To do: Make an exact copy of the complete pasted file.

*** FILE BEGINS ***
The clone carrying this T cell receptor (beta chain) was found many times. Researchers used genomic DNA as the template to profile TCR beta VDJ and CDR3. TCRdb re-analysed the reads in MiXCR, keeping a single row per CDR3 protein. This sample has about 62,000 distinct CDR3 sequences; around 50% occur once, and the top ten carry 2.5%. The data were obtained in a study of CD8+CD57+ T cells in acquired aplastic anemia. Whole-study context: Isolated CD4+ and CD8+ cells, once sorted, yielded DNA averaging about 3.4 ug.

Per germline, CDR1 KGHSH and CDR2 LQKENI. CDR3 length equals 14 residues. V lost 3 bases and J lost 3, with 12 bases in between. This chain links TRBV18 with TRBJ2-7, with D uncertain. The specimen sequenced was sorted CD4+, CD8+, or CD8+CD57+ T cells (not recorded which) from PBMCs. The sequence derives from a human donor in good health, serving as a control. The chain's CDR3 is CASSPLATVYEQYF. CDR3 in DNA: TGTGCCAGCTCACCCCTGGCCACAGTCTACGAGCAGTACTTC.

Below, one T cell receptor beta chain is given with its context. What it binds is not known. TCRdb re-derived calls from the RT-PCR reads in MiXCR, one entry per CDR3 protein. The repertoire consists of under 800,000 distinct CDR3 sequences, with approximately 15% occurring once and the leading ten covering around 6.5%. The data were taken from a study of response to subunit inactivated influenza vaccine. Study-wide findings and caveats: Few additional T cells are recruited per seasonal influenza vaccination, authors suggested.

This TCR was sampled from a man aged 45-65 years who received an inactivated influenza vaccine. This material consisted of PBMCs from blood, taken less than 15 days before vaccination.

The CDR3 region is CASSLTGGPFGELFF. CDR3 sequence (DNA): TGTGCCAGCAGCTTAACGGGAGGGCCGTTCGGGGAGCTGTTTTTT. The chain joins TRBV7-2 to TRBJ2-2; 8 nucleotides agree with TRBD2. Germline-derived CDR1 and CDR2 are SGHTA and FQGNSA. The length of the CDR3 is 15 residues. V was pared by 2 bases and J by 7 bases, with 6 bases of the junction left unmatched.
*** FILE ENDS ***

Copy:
The clone carrying this T cell receptor (beta chain) was found many times. Researchers used genomic DNA as the template to profile TCR beta VDJ and CDR3. TCRdb re-analysed the reads in MiXCR, keeping a single row per CDR3 protein. This sample has about 62,000 distinct CDR3 sequences; around 50% occur once, and the top ten carry 2.5%. The data were obtained in a study of CD8+CD57+ T cells in acquired aplastic anemia. Whole-study context: Isolated CD4+ and CD8+ cells, once sorted, yielded DNA averaging about 3.4 ug.

Per germline, CDR1 KGHSH and CDR2 LQKENI. CDR3 length equals 14 residues. V lost 3 bases and J lost 3, with 12 bases in between. This chain links TRBV18 with TRBJ2-7, with D uncertain. The specimen sequenced was sorted CD4+, CD8+, or CD8+CD57+ T cells (not recorded which) from PBMCs. The sequence derives from a human donor in good health, serving as a control. The chain's CDR3 is CASSPLATVYEQYF. CDR3 in DNA: TGTGCCAGCTCACCCCTGGCCACAGTCTACGAGCAGTACTTC.

Below, one T cell receptor beta chain is given with its context. What it binds is not known. TCRdb re-derived calls from the RT-PCR reads in MiXCR, one entry per CDR3 protein. The repertoire consists of under 800,000 distinct CDR3 sequences, with approximately 15% occurring once and the leading ten covering around 6.5%. The data were taken from a study of response to subunit inactivated influenza vaccine. Study-wide findings and caveats: Few additional T cells are recruited per seasonal influenza vaccination, authors suggested.

This TCR was sampled from a man aged 45-65 years who received an inactivated influenza vaccine. This material consisted of PBMCs from blood, taken less than 15 days before vaccination.

The CDR3 region is CASSLTGGPFGELFF. CDR3 sequence (DNA): TGTGCCAGCAGCTTAACGGGAGGGCCGTTCGGGGAGCTGTTTTTT. The chain joins TRBV7-2 to TRBJ2-2; 8 nucleotides agree with TRBD2. Germline-derived CDR1 and CDR2 are SGHTA and FQGNSA. The length of the CDR3 is 15 residues. V was pared by 2 bases and J by 7 bases, with 6 bases of the junction left unmatched.